Alvarez & Marsal’s Compensation and Benefits Practice recently released its 2018 study on compensation practices in the oil and gas exploration and production (E&P) industry. Our study analyzes the total value of CEO and CFO compensation packages, annual and long-term incentive pay practices, and the prevalence and value of change in control benefits to which these executives are entitled. Additionally, given the volatility in the commodity markets, we address compensation arrangements at distressed E&P companies. Below are key takeaways from our research. The full report can be downloaded here.
Total Direct Compensation
- On average, incentive compensation — including annual and long-term incentives (LTIs) — makes up 85 percent of a CEO’s and 82 percent of a CFO’s total compensation package.
- Total compensation for CEOs increased 18 percent over the previous year, while total compensation for CFOs increased 30 percent.
Annual and Long-Term Incentive Compensation
- With the volatility in the energy sector, we have seen a notable increase in the use of cost control and safety metrics in annual incentive plans, while the use of growth metrics such as production and reserves has decreased.
- The prevalence of long-term incentive awards varies by company size, but time-vesting restricted stock/restricted stock units are the most common form of award granted (used by 86 percent of all companies).
- 70 percent of companies grant long-term incentive awards where vesting or payout is determined by one or more performance metrics. Relative total shareholder return is the most commonly used performance metric (used in 91 percent of performance awards).
Change in Control Benefits
- The most valuable benefits received in connection with a change in control are accelerated vesting and payout of long-term incentives, and severance.
- Single trigger equity vesting (no termination required) is most prevalent (51 percent), although double trigger equity vesting (termination required) is also common (43 percent).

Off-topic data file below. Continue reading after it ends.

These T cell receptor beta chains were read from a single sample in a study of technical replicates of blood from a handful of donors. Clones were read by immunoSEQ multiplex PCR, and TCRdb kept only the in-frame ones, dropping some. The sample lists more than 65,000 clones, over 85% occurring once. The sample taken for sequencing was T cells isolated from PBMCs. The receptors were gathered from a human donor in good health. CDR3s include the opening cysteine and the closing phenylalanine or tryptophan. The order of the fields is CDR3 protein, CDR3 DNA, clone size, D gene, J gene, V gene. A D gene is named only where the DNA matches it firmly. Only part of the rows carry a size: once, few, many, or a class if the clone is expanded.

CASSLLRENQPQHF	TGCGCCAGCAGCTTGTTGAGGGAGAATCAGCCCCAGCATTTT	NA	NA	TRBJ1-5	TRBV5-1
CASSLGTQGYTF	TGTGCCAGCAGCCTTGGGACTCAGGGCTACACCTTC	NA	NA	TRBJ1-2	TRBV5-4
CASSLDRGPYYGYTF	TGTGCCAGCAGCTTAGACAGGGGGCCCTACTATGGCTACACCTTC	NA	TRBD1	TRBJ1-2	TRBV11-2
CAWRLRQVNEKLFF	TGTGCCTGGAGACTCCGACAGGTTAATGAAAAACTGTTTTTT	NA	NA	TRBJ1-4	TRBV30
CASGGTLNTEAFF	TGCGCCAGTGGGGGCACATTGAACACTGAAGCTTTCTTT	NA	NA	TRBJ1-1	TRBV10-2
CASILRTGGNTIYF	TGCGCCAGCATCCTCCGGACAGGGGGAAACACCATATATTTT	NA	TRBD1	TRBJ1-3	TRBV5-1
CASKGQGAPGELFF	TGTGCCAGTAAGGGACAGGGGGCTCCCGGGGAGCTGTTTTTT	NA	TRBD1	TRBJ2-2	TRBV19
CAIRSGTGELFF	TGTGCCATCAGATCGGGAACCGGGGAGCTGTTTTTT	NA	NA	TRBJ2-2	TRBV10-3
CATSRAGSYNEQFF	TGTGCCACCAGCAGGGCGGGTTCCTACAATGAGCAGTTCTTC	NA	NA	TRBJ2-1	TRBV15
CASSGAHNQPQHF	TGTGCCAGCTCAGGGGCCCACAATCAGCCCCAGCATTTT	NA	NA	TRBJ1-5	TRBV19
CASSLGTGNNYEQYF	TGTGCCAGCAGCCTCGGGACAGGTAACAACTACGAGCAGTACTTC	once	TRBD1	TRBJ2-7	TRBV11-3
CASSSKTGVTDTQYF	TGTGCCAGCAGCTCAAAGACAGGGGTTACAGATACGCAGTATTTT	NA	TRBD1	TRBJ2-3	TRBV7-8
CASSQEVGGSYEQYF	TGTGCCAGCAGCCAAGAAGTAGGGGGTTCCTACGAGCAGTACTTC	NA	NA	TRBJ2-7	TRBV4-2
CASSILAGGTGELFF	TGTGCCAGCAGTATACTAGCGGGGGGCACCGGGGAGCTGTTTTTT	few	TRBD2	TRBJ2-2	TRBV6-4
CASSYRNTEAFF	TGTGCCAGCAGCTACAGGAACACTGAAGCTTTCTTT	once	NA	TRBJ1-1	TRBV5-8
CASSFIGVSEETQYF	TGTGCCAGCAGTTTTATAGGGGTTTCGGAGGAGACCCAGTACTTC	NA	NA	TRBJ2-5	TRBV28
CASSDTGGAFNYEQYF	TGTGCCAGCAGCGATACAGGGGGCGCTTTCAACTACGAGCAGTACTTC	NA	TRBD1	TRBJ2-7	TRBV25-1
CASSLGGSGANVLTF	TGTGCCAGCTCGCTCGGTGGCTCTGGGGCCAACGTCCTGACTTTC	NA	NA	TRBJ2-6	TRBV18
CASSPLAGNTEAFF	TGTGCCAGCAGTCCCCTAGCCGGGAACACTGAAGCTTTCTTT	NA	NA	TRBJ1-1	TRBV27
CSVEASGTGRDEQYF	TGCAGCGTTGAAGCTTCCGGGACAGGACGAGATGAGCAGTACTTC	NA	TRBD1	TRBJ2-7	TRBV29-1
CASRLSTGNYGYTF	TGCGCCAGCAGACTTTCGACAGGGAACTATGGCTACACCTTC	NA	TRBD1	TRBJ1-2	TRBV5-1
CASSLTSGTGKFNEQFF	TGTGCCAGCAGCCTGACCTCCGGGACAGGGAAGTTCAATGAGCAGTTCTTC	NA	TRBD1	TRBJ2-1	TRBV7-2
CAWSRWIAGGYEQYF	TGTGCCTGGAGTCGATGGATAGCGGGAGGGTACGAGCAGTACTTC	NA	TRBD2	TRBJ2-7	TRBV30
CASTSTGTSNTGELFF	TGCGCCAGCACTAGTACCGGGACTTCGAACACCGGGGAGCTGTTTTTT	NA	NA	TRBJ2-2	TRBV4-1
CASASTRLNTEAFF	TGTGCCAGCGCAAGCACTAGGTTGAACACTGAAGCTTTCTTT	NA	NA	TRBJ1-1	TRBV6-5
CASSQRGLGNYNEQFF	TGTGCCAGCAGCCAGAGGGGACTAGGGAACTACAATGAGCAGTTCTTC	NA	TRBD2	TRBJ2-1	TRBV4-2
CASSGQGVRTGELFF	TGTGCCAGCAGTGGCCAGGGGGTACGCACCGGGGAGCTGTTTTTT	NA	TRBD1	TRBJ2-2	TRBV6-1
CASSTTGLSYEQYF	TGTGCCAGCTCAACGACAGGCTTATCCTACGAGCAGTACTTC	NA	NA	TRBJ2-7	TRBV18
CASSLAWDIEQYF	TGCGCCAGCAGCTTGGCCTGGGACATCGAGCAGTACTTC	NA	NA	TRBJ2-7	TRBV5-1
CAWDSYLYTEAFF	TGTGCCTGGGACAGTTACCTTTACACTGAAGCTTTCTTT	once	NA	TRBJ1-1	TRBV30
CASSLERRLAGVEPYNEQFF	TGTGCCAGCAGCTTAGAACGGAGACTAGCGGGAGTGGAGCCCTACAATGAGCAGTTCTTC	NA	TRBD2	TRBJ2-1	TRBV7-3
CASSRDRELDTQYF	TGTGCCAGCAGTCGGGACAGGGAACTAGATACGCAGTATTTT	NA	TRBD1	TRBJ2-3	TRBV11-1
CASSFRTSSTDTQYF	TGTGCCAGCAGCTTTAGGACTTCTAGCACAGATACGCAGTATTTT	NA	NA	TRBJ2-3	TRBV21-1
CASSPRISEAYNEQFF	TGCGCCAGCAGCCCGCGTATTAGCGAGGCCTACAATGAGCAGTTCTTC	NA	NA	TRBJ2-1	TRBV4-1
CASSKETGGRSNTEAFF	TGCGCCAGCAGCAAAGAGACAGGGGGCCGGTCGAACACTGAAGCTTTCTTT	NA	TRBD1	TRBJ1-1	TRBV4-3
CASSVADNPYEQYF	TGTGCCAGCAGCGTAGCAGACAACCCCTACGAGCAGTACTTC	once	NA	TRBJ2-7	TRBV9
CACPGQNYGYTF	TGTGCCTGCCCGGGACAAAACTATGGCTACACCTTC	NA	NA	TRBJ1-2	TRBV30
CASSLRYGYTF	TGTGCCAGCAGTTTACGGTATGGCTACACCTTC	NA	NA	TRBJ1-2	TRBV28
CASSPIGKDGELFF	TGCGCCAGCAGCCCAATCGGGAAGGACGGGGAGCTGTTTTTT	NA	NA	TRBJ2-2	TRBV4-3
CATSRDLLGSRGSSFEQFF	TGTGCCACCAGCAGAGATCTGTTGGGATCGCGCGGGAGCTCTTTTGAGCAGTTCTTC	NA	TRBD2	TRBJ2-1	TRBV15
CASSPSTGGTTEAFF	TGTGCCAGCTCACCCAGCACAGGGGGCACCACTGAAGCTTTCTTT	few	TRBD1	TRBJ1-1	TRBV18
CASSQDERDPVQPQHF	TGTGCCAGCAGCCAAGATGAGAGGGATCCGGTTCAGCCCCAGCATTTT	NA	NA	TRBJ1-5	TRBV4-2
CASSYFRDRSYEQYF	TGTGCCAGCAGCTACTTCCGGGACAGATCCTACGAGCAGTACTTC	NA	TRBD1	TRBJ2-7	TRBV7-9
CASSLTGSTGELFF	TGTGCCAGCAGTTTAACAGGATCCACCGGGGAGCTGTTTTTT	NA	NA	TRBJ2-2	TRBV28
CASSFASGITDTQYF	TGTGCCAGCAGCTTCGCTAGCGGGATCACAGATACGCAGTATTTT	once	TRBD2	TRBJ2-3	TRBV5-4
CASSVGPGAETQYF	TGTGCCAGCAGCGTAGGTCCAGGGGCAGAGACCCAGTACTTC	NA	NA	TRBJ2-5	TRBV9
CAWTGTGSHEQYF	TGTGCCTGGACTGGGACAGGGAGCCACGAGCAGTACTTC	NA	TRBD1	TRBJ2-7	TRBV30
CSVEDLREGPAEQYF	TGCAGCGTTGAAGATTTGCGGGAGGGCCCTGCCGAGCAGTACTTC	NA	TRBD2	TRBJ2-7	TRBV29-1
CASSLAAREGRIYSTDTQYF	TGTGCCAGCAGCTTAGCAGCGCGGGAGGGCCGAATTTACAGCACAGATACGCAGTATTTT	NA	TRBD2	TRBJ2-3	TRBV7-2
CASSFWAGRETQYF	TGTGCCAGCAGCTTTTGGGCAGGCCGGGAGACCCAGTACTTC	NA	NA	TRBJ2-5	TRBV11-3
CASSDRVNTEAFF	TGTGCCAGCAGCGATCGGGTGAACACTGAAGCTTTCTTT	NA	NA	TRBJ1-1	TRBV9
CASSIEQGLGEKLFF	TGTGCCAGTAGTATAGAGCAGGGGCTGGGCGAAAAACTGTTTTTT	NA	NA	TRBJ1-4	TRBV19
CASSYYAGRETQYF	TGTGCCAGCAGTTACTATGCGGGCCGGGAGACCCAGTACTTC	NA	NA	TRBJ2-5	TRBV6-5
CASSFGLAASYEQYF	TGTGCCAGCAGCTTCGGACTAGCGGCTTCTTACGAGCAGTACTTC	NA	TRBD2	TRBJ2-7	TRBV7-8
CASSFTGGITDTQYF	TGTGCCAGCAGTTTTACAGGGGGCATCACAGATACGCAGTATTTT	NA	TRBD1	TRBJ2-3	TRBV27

- Only 15 percent of CEOs and CFOs are entitled to receive excise tax “gross-up” payments — meaning the company pays the executive the amount of any excise tax imposed, thereby making the executive “whole” on an after-tax basis. Meanwhile, 85 percent of companies do not provide any excise tax protection, either utilizing a valley provision or not addressing it at all.
- Incentive programs, when properly structured, can help bridge the compensation gap between the onset of financial hardship and a healthy go-forward restructuring. Some common metrics for E&P bankruptcy incentive plans include production, expense reduction (lease operating expenses [LOE] or general and administrative [G&A]) and EBITDA.
- Just as incentive plans may be effective tools prior to and during the bankruptcy process, equity granted by companies upon emergence from bankruptcy is used to motivate and retain employees after the company has emerged from bankruptcy protection.
- Executive compensation programs are among the most important tools that can be utilized in a restructuring.
Alvarez & Marsal Taxand Says:
Incentive-based compensation makes up a significant portion of an executive’s total compensation package. Therefore, to remain competitive, it is important for compensation committees to analyze how other companies in the industry are structuring their programs. This report is one step in that analysis.
The information contained herein is of a general nature and based on authorities that are subject to change. Readers are reminded that they should not consider this publication to be a recommendation to undertake any tax position, nor consider the information contained herein to be complete. Before any item or treatment is reported or excluded from reporting on tax returns, financial statements or any other document, for any reason, readers should thoroughly evaluate their specific facts and circumstances, and obtain the advice and assistance of qualified tax advisers. The information reported in this publication may not continue to apply to a reader's situation as a result of changing laws and associated authoritative literature, and readers are reminded to consult with their tax or other professional advisers before determining if any information contained herein remains applicable to their facts and circumstances.
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